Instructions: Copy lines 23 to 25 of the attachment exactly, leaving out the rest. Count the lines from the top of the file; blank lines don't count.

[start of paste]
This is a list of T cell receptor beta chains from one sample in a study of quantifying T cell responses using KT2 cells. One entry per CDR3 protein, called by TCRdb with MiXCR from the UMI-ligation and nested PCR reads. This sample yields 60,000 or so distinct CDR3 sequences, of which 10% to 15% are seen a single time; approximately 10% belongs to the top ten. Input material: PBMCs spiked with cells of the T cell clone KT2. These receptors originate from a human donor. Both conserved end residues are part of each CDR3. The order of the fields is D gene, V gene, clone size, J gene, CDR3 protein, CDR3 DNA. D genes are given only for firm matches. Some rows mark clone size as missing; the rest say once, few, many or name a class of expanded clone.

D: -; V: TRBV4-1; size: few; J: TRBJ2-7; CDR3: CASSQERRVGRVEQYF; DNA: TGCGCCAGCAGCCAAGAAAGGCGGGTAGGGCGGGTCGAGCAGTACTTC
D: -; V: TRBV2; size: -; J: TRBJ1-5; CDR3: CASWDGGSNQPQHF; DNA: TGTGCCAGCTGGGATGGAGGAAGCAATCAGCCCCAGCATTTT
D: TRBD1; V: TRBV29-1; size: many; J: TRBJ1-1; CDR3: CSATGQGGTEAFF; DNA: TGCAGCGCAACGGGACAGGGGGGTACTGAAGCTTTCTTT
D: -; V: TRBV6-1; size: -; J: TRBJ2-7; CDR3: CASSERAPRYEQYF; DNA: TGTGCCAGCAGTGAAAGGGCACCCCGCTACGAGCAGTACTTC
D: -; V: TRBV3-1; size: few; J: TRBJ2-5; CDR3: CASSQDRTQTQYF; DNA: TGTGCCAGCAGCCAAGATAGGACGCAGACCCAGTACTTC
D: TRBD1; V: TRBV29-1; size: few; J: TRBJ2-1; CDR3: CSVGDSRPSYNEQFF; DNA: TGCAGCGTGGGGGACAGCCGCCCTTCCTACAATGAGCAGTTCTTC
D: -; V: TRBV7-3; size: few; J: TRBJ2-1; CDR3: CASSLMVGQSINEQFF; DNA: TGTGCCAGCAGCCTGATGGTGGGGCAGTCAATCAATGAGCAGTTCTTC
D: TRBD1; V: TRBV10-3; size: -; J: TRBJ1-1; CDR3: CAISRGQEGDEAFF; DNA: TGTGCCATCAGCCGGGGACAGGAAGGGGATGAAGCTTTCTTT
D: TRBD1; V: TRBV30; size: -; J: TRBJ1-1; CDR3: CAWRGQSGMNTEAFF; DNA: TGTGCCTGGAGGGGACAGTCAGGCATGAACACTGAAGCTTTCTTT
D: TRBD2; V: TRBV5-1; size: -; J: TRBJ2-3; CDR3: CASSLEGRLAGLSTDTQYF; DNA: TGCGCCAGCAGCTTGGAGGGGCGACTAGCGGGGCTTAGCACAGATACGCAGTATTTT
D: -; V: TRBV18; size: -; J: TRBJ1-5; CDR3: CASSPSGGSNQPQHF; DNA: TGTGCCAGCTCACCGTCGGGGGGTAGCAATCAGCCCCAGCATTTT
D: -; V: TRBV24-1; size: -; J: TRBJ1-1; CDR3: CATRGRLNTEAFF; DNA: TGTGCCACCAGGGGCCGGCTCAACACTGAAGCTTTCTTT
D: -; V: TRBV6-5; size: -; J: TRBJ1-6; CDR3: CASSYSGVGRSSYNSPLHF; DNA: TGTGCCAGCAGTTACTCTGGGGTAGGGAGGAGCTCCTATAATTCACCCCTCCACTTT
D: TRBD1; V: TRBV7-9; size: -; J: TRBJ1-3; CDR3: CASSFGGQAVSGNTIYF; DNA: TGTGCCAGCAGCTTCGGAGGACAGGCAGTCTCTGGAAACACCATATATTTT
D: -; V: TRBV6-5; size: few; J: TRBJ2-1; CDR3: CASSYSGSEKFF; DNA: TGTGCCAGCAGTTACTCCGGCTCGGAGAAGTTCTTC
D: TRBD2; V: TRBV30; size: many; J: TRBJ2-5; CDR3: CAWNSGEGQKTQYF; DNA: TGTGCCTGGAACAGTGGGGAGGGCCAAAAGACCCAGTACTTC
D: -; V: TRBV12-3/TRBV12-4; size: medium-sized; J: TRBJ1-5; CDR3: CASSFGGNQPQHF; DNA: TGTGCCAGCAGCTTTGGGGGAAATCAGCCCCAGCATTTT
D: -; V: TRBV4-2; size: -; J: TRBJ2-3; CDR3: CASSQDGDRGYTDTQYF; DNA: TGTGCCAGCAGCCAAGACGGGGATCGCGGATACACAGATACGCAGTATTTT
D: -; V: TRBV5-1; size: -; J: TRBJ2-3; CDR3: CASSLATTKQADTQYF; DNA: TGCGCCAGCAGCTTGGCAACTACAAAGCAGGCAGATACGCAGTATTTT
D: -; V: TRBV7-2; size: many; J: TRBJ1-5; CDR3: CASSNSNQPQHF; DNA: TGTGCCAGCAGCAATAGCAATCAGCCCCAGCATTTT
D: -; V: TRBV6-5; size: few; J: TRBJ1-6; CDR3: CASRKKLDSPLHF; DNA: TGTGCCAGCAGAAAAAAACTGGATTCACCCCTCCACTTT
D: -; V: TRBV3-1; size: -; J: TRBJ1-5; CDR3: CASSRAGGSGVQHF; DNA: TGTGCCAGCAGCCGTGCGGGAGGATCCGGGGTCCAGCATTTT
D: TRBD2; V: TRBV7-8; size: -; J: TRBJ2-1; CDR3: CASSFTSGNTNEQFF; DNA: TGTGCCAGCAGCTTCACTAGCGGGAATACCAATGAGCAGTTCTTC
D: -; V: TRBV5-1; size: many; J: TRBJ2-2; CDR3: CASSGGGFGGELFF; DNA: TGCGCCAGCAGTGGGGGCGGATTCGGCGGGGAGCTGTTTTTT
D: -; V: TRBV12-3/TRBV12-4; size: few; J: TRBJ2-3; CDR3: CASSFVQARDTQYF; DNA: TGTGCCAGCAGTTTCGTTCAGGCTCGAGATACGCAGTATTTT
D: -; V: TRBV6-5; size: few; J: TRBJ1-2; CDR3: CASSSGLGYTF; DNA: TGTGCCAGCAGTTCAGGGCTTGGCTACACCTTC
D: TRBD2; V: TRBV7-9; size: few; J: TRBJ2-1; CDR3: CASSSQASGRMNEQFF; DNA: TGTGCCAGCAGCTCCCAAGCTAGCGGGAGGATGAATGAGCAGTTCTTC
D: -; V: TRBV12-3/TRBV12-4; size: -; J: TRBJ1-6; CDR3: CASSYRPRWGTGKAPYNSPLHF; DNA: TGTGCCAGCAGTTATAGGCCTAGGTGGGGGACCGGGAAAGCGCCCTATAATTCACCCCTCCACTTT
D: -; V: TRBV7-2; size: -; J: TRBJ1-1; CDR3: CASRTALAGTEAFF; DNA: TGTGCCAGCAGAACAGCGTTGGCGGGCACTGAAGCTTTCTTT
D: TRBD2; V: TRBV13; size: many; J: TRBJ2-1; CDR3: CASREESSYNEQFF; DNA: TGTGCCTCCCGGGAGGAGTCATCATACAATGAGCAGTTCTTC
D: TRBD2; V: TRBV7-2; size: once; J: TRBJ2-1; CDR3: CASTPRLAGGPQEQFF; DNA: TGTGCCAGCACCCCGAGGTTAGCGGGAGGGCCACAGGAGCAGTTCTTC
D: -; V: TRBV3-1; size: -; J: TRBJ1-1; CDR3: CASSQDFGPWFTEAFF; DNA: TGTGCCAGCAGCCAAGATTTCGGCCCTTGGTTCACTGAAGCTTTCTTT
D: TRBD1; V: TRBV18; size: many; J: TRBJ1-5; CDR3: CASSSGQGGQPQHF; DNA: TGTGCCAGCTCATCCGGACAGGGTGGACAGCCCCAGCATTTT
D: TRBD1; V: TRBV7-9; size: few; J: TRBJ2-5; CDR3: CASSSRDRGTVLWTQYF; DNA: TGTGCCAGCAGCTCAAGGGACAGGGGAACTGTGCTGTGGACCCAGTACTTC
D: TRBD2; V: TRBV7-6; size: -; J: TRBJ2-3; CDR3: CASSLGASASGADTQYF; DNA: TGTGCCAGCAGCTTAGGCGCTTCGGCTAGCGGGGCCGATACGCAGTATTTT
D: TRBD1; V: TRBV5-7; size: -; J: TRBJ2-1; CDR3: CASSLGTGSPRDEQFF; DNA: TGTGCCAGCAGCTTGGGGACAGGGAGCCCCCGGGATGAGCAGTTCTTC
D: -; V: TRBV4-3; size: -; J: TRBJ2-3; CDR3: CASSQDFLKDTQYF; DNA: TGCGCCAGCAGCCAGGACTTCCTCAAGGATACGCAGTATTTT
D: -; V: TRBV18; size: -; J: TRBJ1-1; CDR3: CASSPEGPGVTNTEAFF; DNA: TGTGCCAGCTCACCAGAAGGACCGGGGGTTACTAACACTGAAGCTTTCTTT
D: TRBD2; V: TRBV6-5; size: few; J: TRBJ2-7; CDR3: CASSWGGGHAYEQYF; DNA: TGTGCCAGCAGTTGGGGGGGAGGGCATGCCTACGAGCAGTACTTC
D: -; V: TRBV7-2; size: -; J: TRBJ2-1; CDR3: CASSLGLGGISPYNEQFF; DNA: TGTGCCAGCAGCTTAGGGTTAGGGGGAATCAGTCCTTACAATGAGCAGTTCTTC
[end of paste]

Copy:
D: -; V: TRBV3-1; size: -; J: TRBJ1-5; CDR3: CASSRAGGSGVQHF; DNA: TGTGCCAGCAGCCGTGCGGGAGGATCCGGGGTCCAGCATTTT
D: TRBD2; V: TRBV7-8; size: -; J: TRBJ2-1; CDR3: CASSFTSGNTNEQFF; DNA: TGTGCCAGCAGCTTCACTAGCGGGAATACCAATGAGCAGTTCTTC
D: -; V: TRBV5-1; size: many; J: TRBJ2-2; CDR3: CASSGGGFGGELFF; DNA: TGCGCCAGCAGTGGGGGCGGATTCGGCGGGGAGCTGTTTTTT